Retiring teachers reflect on tenures

Marlys Good

Joel Kuper

It was in the fall of 1979 that a young Joel Kuper began a teaching career that has spanned 45 years, the last 24 as a multi-faceted teacher at Greybull High School. He has left an indelible mark on hundreds of teenagers who have passed through the halls of our local high school.   
Looking back to Kuper’s first teaching job, he explains that his contract at Riverton High School was for one year as he took the place of a teacher on a sabbatical. “They told me they didn’t think the teacher would be returning.”
Kuper taught Life Science and Physical Science as well as a class in Earth Science. A busy schedule, to be sure, but to top it off, Kuper was also the assistant speech coach to Lois Sackman. “She was Wyoming’s first Hall of Fame coach,” he explained.
The downturn in the uranium industry brought the teacher on sabbatical back to Riverton and sent Kuper looking for another teaching position.
He and his wife moved to Kaycee, where he taught in a 7-12 building. “There I was responsible for 7th and 8th grade science, chemistry, physics, biology and anatomy. I also started a science research program for middle and high school students, and sent my first  project to the International Science and Engineering Fair. I was also involved with the speech program again, which was initiated by my wife. After our son was born, we realized that the remote nature of Kaycee was not the most conducive for medical concerns and we looked elsewhere.”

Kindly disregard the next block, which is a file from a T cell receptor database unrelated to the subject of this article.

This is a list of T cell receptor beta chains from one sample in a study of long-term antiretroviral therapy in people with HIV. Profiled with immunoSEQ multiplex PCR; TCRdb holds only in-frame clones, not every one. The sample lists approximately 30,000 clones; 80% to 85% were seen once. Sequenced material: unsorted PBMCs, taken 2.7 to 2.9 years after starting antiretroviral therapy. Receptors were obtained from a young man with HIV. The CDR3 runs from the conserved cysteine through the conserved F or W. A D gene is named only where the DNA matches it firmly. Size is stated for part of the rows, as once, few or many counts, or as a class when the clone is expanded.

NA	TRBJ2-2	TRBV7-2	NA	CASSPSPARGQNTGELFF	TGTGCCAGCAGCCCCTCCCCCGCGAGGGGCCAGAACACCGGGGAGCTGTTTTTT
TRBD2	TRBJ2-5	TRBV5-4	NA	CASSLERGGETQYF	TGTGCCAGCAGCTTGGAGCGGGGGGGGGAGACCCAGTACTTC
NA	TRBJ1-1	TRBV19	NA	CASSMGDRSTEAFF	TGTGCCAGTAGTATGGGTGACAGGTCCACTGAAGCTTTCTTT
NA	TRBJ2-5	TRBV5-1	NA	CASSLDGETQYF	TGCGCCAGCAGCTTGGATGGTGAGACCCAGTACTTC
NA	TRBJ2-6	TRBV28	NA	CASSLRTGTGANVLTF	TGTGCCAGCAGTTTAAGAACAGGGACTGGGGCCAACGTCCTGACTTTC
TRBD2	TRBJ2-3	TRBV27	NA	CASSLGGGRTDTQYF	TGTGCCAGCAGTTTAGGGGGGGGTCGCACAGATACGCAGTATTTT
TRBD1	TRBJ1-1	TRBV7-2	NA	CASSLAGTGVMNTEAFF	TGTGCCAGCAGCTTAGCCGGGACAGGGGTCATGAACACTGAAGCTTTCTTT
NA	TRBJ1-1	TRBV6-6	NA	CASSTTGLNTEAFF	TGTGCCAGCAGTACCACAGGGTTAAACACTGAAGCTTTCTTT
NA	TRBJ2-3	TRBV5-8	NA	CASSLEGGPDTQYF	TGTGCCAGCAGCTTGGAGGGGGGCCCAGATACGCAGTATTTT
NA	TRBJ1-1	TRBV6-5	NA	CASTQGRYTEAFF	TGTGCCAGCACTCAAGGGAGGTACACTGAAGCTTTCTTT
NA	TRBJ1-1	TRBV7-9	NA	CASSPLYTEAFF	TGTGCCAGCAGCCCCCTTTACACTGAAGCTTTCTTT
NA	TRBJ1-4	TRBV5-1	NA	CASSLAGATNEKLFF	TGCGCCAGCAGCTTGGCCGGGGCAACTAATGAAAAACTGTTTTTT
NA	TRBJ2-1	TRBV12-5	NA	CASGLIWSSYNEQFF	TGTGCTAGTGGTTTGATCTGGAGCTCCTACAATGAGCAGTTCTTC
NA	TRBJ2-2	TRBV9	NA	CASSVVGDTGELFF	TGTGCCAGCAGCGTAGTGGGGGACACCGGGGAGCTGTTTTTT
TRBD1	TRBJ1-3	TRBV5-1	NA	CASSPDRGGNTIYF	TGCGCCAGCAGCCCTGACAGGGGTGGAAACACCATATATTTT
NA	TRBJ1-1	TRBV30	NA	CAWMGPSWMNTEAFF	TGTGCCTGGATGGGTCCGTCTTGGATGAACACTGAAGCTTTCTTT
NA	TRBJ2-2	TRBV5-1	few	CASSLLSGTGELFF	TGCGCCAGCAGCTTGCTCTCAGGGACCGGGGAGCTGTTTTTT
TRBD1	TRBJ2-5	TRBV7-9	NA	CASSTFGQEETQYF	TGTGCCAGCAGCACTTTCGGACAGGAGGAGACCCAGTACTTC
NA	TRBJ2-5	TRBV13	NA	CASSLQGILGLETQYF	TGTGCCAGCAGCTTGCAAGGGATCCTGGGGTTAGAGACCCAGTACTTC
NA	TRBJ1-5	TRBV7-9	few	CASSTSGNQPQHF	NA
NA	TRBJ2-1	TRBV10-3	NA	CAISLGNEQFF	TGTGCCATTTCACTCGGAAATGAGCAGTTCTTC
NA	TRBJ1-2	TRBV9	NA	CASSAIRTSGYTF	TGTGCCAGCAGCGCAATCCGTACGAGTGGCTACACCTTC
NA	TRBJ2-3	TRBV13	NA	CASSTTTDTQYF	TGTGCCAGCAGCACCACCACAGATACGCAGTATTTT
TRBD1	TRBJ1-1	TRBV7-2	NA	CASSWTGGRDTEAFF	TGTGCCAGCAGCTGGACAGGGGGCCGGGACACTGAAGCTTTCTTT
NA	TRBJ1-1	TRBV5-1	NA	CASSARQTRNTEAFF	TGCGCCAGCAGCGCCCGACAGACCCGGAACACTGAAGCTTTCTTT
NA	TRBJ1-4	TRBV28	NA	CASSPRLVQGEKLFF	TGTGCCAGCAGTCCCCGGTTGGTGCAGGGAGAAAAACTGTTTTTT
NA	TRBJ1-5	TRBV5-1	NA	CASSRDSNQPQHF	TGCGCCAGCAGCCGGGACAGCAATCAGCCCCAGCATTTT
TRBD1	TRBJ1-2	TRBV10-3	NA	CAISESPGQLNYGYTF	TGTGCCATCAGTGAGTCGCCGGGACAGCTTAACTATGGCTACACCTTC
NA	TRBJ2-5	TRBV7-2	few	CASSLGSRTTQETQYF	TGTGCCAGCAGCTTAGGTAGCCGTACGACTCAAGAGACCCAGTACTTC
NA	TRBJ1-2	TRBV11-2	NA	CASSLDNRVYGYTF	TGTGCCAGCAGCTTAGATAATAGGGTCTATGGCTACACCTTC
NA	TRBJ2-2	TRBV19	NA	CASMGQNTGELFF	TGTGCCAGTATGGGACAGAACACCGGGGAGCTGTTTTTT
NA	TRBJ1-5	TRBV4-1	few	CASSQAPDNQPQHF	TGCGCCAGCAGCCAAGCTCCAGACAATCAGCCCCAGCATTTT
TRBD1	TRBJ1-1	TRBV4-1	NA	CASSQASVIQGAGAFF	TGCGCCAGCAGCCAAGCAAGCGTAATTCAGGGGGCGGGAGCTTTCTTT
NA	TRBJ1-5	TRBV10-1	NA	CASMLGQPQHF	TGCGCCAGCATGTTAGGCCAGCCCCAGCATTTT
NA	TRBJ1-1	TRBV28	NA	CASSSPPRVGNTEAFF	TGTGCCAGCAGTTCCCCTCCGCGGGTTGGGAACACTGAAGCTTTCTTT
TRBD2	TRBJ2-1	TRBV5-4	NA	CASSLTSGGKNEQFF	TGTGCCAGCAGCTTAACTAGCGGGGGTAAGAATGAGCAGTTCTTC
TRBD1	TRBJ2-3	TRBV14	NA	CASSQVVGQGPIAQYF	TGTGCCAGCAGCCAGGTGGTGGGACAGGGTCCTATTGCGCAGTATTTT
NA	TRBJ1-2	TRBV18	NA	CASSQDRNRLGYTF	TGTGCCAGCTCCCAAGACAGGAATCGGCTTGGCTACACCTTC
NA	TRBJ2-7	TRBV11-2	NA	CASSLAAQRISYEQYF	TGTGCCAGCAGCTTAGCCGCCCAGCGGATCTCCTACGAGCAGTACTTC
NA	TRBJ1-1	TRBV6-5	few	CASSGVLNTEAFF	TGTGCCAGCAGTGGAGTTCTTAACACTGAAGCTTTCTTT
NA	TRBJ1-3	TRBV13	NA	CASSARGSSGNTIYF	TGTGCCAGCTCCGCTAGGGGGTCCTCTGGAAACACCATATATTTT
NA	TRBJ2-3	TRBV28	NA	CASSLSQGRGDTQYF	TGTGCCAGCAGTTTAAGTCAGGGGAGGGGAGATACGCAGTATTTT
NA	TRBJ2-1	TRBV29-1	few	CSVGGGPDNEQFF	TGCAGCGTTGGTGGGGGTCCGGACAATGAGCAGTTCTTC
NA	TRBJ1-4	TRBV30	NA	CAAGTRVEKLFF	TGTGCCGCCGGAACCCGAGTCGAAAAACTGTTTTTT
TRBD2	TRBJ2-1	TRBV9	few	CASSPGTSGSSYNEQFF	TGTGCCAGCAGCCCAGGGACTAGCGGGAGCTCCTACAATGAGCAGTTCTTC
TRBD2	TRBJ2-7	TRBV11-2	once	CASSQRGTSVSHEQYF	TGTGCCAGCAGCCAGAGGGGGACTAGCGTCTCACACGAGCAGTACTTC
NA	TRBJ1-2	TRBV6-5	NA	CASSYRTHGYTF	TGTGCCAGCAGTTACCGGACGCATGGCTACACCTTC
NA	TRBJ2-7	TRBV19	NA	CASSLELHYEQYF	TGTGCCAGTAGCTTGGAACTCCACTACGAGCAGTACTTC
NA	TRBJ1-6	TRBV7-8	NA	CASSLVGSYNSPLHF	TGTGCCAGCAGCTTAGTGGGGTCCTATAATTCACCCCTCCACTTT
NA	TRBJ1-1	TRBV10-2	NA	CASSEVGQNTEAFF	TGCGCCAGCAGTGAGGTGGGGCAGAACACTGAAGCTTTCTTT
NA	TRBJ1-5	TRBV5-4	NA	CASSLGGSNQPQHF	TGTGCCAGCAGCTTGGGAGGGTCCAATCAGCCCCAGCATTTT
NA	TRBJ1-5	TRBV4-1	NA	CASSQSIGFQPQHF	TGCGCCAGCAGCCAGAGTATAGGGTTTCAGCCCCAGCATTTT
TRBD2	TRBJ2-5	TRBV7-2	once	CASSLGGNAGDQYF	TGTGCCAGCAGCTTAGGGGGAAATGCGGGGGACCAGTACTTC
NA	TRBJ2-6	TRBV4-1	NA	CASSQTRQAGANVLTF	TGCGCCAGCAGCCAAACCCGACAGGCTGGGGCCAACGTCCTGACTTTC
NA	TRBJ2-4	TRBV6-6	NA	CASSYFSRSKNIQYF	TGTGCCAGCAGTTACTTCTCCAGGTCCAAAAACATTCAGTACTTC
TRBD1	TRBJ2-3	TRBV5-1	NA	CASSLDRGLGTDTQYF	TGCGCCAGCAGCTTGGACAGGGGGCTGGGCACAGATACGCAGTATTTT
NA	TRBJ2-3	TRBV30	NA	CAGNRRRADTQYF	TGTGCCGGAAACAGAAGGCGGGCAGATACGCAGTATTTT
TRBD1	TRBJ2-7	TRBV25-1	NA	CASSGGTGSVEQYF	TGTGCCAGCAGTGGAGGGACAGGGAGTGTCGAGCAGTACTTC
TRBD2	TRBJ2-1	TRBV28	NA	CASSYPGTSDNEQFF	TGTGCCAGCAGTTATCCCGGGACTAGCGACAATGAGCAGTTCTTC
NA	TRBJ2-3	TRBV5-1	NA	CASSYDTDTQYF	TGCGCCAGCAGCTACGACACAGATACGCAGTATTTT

The young family moved to Gold Beach, Ore., and the town on the southern Oregon coast became their home for the next 16 years.
“I spent 16 years teaching physical sciences and building the science research program there. My background in science allowed me to specialize in many contest areas, and I helped start the state and regional science fairs in Oregon. I ran the Southern Oregon Regional Science and Engineering Fair for 15 years, sending 75 students to the event with multiple projects receiving recognition, including three international 1st place award winners.”
His son graduated from high school in 2000 and Kuper said Oregon began to suffer from funding issues, He and his wife decided to move back to Wyoming to be closer to family in the Cody area.
He was hired to replace retiring long-time teacher Earl Jensen and thus began Kuper’s 24-years at GHS.
He taught every science class Greybull has offered. He also started teaching Forensic Science and Anatomy, and — just as he did in his two previous school districts — building a science research program.
In fact, Kuper said he was brought to Greybull, in part, to start up the science research program based on his previous successes, but “I have enjoyed both research and speech.”
And his impact on his students can certainly be seen in the successes in both.
“We have had more students qualify for the highest level of science competition (106) than any other school in the state since 2000. GHS had a representative at ISEF every year except 2020 when the event was cancelled due to COVID.”